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Found 5 results

  1. Well, I finished my tire hammer so it's on to the next project. I decided that I wanted a belt grinder more versatile than my old Grizzly 2x72. I started this project last Thursday. I am using a 2.25hp treadmill and mc-60 controller. I CAD drew the platen and attachments and had a local fab shop laser cut them for me. I also had them cut a straight platen for upright work. I bought the rollers from Oregon blade maker. Very nice quality. I plan on adding a ten inch contact wheel and arm.I should have everything finished and running tomorrow. Then to build some jigs for it......
  2. Hey y’all, first time poster, and very new member! I’m a young blacksmith in training and have received all of my knowledge from 1 book and this website! Haha anyway, so I decided to make a knife. First project ever. Used a railroad spike (doesn’t have enough carbon to harden into a serious knife yadda yadda) but, when I finished my rough shape and hammered my bevel I went to go ahead and finish the bevel shape with an angle grinder and a 36 grit floppy disk. Turns out, when someone who has only ground metal enough times to count on one hand tries to make a perfectly symmetrical grind on two sides of a single edged knife, it’s basically impossible to make my lines nice and straight and even. With allllll of that being said, here is my question. There is a fella in town selling this sander on craigslist nice and cheap. Can I get by and learn with this thing? Or is it just going to be too slow of a process to learn on? thanks y’all, any help is greatly appreciated!
  3. Just completed the belt grinder build, I documented it in a ten part video series if anyone is interested.
  4. Been working on it for a while and was hunting down parts for it for a fair time. Managed to salvage the 2 wheels from a scraped belt sander, made the shaft out of a bit of bar and added 2 bearings I found to it. The welding is rather crude as it was my first welding project (they seem to hold) and first welder I have used. Just needing to attach the platter thing to the tool and I have since added a stick off my lemon tree to provide tension for the motor and the main spindle. Over all I am happy with it seem to have enough power to bite into material. Waiting for the ZIrconia belts to arrive to get into some metal grinding. . Open to criticism on all fronts of this project, I know it is not fantastic or good looking, but at this stage it is functional and cost me peanuts, If I only found a scrapped trampoline it would have cost me $0 to build. Here is a video as everyone loves videos:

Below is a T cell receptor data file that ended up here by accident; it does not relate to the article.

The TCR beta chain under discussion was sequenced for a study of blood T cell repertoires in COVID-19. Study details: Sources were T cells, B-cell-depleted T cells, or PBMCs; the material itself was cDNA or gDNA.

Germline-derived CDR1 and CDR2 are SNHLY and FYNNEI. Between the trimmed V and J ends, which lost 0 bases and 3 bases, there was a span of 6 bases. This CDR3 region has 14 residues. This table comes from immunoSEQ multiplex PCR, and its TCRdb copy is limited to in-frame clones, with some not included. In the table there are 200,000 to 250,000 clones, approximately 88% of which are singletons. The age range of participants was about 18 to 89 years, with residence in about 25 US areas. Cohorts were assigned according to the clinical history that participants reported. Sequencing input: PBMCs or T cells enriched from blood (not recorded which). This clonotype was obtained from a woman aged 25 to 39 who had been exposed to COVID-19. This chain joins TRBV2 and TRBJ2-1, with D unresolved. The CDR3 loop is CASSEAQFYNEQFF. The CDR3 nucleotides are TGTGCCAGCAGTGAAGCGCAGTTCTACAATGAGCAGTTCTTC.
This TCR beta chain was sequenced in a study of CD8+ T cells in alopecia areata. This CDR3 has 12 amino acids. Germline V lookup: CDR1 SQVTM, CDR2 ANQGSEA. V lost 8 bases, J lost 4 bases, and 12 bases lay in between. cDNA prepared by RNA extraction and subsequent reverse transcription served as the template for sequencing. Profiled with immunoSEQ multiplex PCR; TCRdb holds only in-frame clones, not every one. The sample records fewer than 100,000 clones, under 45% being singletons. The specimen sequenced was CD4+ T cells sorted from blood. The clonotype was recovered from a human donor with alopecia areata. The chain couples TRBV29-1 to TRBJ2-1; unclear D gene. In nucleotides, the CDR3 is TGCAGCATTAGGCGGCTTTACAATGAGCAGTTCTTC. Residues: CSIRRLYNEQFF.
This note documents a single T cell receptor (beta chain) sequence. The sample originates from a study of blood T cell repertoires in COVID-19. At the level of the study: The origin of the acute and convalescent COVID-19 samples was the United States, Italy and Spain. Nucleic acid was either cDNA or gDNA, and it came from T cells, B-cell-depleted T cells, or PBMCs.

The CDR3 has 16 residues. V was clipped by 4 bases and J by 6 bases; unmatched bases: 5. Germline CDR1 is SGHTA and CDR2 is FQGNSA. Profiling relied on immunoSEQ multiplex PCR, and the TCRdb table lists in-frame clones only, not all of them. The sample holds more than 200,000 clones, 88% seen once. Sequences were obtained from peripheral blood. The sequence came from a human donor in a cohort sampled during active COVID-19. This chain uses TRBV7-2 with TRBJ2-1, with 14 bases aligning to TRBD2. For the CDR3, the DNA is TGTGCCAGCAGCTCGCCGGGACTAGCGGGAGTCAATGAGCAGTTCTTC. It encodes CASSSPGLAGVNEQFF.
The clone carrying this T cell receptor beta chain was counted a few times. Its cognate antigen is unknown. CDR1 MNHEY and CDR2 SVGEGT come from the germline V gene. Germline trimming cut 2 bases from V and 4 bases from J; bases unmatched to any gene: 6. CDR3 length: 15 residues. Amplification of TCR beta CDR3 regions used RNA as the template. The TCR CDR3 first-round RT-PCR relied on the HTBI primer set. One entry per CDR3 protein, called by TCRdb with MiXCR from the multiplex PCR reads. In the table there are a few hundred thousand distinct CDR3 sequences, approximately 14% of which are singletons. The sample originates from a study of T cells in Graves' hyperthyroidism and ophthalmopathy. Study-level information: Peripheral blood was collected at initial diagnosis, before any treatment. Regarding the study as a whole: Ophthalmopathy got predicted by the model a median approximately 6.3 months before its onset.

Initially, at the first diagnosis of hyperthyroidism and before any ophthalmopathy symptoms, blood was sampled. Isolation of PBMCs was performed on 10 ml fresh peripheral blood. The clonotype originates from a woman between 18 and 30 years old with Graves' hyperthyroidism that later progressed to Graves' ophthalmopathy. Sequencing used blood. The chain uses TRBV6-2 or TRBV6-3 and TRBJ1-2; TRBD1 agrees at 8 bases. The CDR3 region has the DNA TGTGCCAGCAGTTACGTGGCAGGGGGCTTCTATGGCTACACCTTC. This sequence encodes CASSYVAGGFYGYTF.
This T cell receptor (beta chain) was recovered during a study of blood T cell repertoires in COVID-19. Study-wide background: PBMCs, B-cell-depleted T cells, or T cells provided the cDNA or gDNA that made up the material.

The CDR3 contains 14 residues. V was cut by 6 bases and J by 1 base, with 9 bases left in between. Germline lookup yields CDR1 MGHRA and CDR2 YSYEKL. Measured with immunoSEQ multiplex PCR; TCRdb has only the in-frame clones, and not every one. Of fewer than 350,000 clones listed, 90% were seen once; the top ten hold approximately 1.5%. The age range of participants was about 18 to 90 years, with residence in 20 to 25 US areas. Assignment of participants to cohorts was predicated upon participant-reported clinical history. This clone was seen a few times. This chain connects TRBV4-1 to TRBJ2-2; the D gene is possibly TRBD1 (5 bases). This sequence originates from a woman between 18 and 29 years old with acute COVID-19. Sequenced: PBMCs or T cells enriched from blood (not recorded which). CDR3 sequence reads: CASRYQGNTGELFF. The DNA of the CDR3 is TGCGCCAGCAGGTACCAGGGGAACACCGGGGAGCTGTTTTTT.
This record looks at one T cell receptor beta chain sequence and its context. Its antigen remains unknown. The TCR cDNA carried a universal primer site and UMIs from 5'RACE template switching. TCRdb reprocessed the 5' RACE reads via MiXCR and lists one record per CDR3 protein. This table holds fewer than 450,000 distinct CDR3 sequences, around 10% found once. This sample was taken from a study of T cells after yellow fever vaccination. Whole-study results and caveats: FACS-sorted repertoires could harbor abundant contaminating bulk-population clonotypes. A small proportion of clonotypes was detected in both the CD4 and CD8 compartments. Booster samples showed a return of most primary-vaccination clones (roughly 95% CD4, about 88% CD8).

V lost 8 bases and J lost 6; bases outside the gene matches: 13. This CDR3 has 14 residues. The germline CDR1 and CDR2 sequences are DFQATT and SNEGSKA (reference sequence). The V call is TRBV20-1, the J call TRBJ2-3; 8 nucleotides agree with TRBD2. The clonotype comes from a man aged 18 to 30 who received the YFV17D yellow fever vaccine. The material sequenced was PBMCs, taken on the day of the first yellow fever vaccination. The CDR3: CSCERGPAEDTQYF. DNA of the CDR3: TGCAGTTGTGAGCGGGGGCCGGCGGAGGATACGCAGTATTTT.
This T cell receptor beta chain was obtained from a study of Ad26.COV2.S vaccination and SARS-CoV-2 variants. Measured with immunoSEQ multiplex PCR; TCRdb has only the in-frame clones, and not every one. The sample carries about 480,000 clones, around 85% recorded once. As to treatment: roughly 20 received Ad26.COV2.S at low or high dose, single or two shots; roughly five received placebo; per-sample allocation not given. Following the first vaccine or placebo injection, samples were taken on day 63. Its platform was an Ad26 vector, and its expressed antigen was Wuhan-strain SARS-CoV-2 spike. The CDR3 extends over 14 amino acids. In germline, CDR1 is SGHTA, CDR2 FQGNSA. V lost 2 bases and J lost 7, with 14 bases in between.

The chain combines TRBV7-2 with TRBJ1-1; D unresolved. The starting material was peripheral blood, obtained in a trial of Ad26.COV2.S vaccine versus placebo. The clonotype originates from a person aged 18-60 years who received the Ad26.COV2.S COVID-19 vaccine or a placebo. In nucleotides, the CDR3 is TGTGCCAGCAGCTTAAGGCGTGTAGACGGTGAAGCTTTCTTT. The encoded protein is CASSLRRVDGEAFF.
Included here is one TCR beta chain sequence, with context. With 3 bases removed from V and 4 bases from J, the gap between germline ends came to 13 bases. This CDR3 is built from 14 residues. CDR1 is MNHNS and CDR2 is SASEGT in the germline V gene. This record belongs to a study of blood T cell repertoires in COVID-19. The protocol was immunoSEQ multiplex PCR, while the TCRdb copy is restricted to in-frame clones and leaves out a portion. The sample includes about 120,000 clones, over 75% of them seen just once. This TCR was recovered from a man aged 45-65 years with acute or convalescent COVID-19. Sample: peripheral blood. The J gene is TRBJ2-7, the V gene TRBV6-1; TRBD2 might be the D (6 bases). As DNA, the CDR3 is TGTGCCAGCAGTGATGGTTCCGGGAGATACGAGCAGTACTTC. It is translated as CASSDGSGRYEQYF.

5. After many years of wrestling with the bench mounted floor sander and watching things fly across the shop, I decided to build a belt grinder. Dereck Glazier at the New England School of Metalwork organized a group build and we produced a re-engineered version of the no-weld grinder. This model is welded and utilizes most of the design elements popular in the various models you can buy plans for. Dereck did a fantastic and through job on this project and everone involved had a great time. Several of the fellow smiths in attendance had built tire hammers last year with Clay. Everyone knew what to do and got down to it without much delay. We had everything welded, assembled, wired, fitted and tested in about 9 hours. 8 In and 2 in contact wheels, mfg. Beaumont metals. I driver pulley and one idler pulley that is adjustable for tracking. 1.5 HP HD Motor. 4 speed matched step pulleys. Heavy duty pillow blocks with grease fittings are fixed to .25 in angle base. 3 axis adjustable platen. Tubular constrcution allows infinite adjustment within range. All tube penetrations are reinforced to avoid any deformity when tightened. They will not crush. One 3/4 in wrench is the only required tooling. I try to keep the shop modular so we can use as much of the floor space (36 x 24poured slab) as possible. To this end I mount most of my tooling so it is movable. The Grinder is mounted on .75 in HD board, sandwiched with a .75 in piece of stall matting to act as a vibration damper. The assemply is through bolted to a .5 in piece of scrap plate we had out back. The legs are 2 x 2 angle and the frame is stiffened with a shelf. 4 casters, 2 fixed and 2 swivel complete the assembly. Because it can move the height of the unit is just under the benches in the shop, this way where ever you work you can clamp the unit in place for added stability. I will add a piece of expanded metal for the shelf when I generate some scrap. The iron work was all cleaned, primed and painted out in gloss haze gray. I ordered up some belts from POPS Knife supply. Very reasonable pricing. I tested the unit this afternoon with a 50 grit hogging belt. It worked like a charm and I was suitably impressed. My estimated cost total is about $1200 USD. I did not include the gas, lodging costs for the group build event or my own shop time. I used scrap steel we had on hand for the frame. Upon review, a very reasonable cost for a versitile grinder. If you are in the market for a grinder consider this option. Photos attached. Tel me what you think? Any ideas on improvements or tooling I may have overlooked? Peter
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